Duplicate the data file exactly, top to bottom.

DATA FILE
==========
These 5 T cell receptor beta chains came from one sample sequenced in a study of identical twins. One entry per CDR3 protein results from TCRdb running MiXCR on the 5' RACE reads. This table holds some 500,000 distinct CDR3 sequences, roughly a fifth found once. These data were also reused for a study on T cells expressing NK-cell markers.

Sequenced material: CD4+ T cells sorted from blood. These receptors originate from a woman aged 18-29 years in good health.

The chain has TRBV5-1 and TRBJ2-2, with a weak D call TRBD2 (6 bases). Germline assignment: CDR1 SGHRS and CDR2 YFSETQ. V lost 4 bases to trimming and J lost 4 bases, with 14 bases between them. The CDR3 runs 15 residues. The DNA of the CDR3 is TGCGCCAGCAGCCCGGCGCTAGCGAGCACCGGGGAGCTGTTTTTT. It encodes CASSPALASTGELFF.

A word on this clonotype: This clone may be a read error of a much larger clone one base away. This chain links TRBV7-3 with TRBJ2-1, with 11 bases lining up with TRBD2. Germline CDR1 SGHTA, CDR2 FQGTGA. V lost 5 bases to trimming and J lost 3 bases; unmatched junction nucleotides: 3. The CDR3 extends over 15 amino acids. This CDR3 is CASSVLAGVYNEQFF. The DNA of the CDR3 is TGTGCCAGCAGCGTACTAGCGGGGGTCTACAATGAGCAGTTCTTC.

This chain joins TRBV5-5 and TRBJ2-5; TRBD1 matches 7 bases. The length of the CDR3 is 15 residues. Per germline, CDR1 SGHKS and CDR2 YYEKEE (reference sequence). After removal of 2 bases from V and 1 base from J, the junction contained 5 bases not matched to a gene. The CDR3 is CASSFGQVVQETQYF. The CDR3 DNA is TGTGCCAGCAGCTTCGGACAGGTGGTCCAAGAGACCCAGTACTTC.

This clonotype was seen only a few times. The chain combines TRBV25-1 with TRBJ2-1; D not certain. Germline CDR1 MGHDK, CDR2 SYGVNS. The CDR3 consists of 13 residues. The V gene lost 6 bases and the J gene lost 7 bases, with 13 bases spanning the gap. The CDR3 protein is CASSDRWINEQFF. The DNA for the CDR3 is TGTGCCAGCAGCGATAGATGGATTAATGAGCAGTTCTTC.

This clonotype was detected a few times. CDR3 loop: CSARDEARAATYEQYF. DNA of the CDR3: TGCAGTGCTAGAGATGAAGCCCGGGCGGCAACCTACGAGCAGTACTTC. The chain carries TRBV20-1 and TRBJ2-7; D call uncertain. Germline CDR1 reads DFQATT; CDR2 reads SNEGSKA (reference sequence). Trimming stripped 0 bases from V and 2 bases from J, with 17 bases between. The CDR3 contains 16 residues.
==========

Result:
These 5 T cell receptor beta chains came from one sample sequenced in a study of identical twins. One entry per CDR3 protein results from TCRdb running MiXCR on the 5' RACE reads. This table holds some 500,000 distinct CDR3 sequences, roughly a fifth found once. These data were also reused for a study on T cells expressing NK-cell markers.

Sequenced material: CD4+ T cells sorted from blood. These receptors originate from a woman aged 18-29 years in good health.

The chain has TRBV5-1 and TRBJ2-2, with a weak D call TRBD2 (6 bases). Germline assignment: CDR1 SGHRS and CDR2 YFSETQ. V lost 4 bases to trimming and J lost 4 bases, with 14 bases between them. The CDR3 runs 15 residues. The DNA of the CDR3 is TGCGCCAGCAGCCCGGCGCTAGCGAGCACCGGGGAGCTGTTTTTT. It encodes CASSPALASTGELFF.

A word on this clonotype: This clone may be a read error of a much larger clone one base away. This chain links TRBV7-3 with TRBJ2-1, with 11 bases lining up with TRBD2. Germline CDR1 SGHTA, CDR2 FQGTGA. V lost 5 bases to trimming and J lost 3 bases; unmatched junction nucleotides: 3. The CDR3 extends over 15 amino acids. This CDR3 is CASSVLAGVYNEQFF. The DNA of the CDR3 is TGTGCCAGCAGCGTACTAGCGGGGGTCTACAATGAGCAGTTCTTC.

This chain joins TRBV5-5 and TRBJ2-5; TRBD1 matches 7 bases. The length of the CDR3 is 15 residues. Per germline, CDR1 SGHKS and CDR2 YYEKEE (reference sequence). After removal of 2 bases from V and 1 base from J, the junction contained 5 bases not matched to a gene. The CDR3 is CASSFGQVVQETQYF. The CDR3 DNA is TGTGCCAGCAGCTTCGGACAGGTGGTCCAAGAGACCCAGTACTTC.

This clonotype was seen only a few times. The chain combines TRBV25-1 with TRBJ2-1; D not certain. Germline CDR1 MGHDK, CDR2 SYGVNS. The CDR3 consists of 13 residues. The V gene lost 6 bases and the J gene lost 7 bases, with 13 bases spanning the gap. The CDR3 protein is CASSDRWINEQFF. The DNA for the CDR3 is TGTGCCAGCAGCGATAGATGGATTAATGAGCAGTTCTTC.

This clonotype was detected a few times. CDR3 loop: CSARDEARAATYEQYF. DNA of the CDR3: TGCAGTGCTAGAGATGAAGCCCGGGCGGCAACCTACGAGCAGTACTTC. The chain carries TRBV20-1 and TRBJ2-7; D call uncertain. Germline CDR1 reads DFQATT; CDR2 reads SNEGSKA (reference sequence). Trimming stripped 0 bases from V and 2 bases from J, with 17 bases between. The CDR3 contains 16 residues.